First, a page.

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Mamie ClarkMamie Clark
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Session:         Page of 100

because they had a very small group of children in a nursery school. But they had published a paper on it, and I was very much taken with it. You know, it was just something that really gripped me. So I was fairly single track about this subject, of the development of consciousness of self, and the point at which children became aware of themselves and aware that they were black. So it wasn't the poverty that was the consuming thing to me. I might have been aware of that -- certainly many of these children were very poor.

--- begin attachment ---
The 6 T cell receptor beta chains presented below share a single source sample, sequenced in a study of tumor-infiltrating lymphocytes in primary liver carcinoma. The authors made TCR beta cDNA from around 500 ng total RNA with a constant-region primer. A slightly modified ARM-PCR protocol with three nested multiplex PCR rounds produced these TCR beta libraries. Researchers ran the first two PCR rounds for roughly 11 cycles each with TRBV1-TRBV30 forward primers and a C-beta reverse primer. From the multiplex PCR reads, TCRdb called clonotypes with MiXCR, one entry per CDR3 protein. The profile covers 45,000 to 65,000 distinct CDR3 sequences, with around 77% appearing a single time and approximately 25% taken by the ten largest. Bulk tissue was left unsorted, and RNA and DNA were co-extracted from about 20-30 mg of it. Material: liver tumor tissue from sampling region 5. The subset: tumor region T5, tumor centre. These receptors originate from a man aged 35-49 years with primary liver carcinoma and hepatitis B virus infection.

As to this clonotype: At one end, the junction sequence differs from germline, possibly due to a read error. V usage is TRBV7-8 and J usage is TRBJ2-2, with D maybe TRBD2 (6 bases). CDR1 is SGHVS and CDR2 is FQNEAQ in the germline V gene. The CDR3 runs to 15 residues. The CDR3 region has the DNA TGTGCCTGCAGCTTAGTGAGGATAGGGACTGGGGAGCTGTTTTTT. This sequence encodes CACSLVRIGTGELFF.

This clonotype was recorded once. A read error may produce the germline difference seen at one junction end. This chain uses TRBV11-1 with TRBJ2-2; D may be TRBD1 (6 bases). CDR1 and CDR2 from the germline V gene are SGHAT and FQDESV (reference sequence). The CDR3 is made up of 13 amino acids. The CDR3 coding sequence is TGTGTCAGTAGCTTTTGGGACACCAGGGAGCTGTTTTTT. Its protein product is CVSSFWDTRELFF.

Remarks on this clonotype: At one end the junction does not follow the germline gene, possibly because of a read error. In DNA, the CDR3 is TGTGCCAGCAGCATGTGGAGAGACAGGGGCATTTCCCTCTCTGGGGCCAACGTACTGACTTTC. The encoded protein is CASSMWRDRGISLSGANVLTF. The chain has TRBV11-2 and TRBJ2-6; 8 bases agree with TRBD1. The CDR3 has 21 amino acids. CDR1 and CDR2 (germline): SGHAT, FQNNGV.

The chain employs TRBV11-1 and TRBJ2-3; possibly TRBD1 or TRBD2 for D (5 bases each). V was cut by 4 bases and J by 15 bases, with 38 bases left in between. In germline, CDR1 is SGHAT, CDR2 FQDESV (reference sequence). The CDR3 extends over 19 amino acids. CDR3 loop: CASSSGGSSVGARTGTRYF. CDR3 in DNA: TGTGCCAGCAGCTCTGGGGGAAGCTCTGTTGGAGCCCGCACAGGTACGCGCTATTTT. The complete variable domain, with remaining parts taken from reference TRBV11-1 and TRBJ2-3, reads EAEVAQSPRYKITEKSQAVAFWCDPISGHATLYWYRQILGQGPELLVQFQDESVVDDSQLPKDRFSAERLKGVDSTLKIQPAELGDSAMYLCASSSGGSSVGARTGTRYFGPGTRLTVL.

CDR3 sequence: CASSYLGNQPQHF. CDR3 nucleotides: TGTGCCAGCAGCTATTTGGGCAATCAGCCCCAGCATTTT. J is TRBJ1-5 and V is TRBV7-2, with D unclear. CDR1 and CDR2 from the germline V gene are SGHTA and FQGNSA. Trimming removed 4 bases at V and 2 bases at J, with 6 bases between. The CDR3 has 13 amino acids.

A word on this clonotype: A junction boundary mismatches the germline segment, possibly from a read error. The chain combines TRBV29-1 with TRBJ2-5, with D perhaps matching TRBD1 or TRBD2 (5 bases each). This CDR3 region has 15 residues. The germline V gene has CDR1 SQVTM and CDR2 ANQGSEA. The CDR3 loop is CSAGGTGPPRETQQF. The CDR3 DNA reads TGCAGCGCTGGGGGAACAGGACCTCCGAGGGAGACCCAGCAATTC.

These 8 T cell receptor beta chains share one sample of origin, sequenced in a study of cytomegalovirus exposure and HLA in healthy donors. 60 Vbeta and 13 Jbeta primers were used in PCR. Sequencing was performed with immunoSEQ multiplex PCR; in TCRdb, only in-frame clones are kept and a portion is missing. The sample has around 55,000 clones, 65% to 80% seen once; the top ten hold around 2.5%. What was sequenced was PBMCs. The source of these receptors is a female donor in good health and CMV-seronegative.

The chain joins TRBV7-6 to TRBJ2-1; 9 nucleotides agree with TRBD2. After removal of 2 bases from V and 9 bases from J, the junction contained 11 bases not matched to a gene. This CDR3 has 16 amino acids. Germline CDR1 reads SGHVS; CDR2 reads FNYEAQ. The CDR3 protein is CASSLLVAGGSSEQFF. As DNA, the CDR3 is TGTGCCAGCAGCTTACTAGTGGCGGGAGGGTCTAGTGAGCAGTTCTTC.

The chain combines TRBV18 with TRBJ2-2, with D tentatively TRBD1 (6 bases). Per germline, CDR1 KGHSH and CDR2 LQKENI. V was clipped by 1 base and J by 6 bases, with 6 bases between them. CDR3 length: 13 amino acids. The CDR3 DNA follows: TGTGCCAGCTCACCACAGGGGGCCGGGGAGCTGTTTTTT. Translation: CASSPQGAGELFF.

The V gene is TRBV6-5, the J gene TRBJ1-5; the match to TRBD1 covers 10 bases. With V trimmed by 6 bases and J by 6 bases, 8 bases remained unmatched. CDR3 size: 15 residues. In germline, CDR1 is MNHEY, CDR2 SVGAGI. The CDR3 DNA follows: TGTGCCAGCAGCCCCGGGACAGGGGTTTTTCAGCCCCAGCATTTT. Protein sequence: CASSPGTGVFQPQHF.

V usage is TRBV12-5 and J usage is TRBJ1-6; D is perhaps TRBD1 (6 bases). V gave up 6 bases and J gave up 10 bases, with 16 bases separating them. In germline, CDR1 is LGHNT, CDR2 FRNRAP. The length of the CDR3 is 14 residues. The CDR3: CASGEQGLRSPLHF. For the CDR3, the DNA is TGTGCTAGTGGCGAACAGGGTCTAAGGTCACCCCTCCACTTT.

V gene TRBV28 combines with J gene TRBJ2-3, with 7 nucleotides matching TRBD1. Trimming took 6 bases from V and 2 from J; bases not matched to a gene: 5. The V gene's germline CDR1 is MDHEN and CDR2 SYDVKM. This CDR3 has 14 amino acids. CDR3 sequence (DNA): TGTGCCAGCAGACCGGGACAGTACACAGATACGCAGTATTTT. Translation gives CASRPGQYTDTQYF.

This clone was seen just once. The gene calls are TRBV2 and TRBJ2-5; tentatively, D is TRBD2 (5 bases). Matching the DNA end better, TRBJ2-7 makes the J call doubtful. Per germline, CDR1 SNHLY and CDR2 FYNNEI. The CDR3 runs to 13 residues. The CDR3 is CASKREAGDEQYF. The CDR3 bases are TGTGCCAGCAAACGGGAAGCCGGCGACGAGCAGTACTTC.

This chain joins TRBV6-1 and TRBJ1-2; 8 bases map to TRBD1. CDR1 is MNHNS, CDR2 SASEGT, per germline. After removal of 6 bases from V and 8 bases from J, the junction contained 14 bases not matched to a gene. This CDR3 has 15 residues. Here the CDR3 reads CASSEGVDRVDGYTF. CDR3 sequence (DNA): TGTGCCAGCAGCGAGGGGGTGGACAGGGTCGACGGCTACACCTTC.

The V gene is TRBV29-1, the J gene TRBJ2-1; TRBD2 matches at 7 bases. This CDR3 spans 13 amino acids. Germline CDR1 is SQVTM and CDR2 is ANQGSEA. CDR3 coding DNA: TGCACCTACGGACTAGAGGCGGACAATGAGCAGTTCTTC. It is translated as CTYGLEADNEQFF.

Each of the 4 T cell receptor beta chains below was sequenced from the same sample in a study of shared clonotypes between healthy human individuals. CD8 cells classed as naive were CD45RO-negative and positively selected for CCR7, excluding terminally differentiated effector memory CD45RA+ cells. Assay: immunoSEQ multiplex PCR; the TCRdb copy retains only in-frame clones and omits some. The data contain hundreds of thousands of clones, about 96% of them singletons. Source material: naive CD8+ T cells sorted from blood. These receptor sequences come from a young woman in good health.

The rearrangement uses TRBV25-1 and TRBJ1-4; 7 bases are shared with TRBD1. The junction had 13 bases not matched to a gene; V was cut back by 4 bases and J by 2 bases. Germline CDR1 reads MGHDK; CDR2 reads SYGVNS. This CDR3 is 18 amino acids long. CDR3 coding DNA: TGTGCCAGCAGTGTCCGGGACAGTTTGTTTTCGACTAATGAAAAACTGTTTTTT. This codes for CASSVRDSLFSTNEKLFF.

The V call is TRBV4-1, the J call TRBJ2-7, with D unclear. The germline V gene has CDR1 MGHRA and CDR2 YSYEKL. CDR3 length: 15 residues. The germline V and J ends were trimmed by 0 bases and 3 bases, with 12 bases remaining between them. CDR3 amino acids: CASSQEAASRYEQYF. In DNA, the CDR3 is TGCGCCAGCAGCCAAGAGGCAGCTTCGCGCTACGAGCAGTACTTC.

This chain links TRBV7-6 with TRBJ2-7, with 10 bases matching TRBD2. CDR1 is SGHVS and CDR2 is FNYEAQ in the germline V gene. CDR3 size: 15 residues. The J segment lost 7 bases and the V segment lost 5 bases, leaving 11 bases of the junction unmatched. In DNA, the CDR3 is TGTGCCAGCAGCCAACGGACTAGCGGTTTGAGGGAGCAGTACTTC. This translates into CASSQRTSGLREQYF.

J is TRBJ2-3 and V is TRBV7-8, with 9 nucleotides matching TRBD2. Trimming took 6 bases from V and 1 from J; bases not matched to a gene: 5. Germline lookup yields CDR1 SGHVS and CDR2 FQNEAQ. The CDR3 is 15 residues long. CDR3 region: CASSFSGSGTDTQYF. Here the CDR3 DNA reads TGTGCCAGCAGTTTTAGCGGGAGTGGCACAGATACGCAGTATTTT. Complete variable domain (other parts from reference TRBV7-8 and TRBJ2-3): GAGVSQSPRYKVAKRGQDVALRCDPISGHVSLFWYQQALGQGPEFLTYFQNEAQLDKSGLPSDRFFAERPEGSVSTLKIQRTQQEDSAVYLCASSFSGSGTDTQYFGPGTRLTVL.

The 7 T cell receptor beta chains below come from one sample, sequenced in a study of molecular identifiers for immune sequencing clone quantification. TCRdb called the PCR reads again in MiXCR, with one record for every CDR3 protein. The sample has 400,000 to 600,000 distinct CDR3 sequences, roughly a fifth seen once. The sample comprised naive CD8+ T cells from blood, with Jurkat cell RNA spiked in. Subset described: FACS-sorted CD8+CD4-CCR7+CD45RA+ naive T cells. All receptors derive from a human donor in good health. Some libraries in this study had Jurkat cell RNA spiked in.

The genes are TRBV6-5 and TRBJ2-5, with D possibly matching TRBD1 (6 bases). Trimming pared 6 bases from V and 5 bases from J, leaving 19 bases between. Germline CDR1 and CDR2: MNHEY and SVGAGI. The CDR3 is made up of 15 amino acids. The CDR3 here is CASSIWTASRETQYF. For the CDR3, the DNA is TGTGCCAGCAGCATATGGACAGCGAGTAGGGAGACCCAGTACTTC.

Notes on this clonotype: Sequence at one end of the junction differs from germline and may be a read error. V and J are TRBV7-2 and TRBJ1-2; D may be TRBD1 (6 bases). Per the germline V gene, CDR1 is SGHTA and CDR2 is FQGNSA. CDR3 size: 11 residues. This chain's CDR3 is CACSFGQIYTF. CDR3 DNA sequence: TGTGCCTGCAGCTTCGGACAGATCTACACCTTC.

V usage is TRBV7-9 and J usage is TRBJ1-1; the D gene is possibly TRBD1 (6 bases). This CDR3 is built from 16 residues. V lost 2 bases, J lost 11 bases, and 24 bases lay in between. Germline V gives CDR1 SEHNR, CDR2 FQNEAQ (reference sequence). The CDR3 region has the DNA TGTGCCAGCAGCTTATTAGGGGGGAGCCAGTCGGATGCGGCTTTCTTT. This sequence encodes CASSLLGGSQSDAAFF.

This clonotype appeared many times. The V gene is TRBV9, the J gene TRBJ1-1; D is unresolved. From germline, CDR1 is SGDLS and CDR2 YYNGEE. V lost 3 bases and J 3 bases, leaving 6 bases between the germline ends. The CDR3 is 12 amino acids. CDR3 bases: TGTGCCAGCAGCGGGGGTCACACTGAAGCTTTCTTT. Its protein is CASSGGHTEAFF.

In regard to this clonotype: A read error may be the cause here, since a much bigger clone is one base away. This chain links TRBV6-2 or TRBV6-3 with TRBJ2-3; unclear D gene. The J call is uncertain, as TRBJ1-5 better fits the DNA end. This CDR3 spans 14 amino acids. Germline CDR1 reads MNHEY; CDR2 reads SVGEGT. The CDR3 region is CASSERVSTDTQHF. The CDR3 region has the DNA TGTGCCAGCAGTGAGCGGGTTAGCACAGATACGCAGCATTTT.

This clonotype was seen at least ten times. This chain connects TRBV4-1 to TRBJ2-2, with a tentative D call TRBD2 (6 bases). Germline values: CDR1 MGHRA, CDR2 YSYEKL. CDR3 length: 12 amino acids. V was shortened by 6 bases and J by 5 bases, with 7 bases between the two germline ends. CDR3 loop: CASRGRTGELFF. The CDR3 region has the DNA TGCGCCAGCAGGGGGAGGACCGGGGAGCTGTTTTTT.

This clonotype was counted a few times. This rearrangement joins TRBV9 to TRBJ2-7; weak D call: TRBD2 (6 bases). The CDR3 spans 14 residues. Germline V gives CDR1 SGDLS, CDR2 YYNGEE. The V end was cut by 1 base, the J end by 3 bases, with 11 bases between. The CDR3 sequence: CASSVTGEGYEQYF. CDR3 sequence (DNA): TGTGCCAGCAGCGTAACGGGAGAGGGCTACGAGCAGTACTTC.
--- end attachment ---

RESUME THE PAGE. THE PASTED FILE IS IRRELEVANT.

Q:

Then it was the stark fact of the blackness that caused --

Clark:

-- that's what I was interested in --

Q:

-- any problem to be, Just irrespective of their intelligence level.

Clark:

I didn't say that the blackness caused problems. No. I was not trying to find that out. No. I think later we were trying to find out what the impact of this meant -- you know, what significance it was that children did learn so early. And later we concluded that it certainly had significance in terms of the development of an inferiority complex, etc., self-hatred. But I can't say that I was that broad in the beginning.

Q:

Can you remember a little more precisely just when you gained this insight, that it brought about self-hatred ?

Clark:

Well, that was when we enlarged the research, and we had many more children. We had children from the North and we had children from Southern schools. We had a very big sample.



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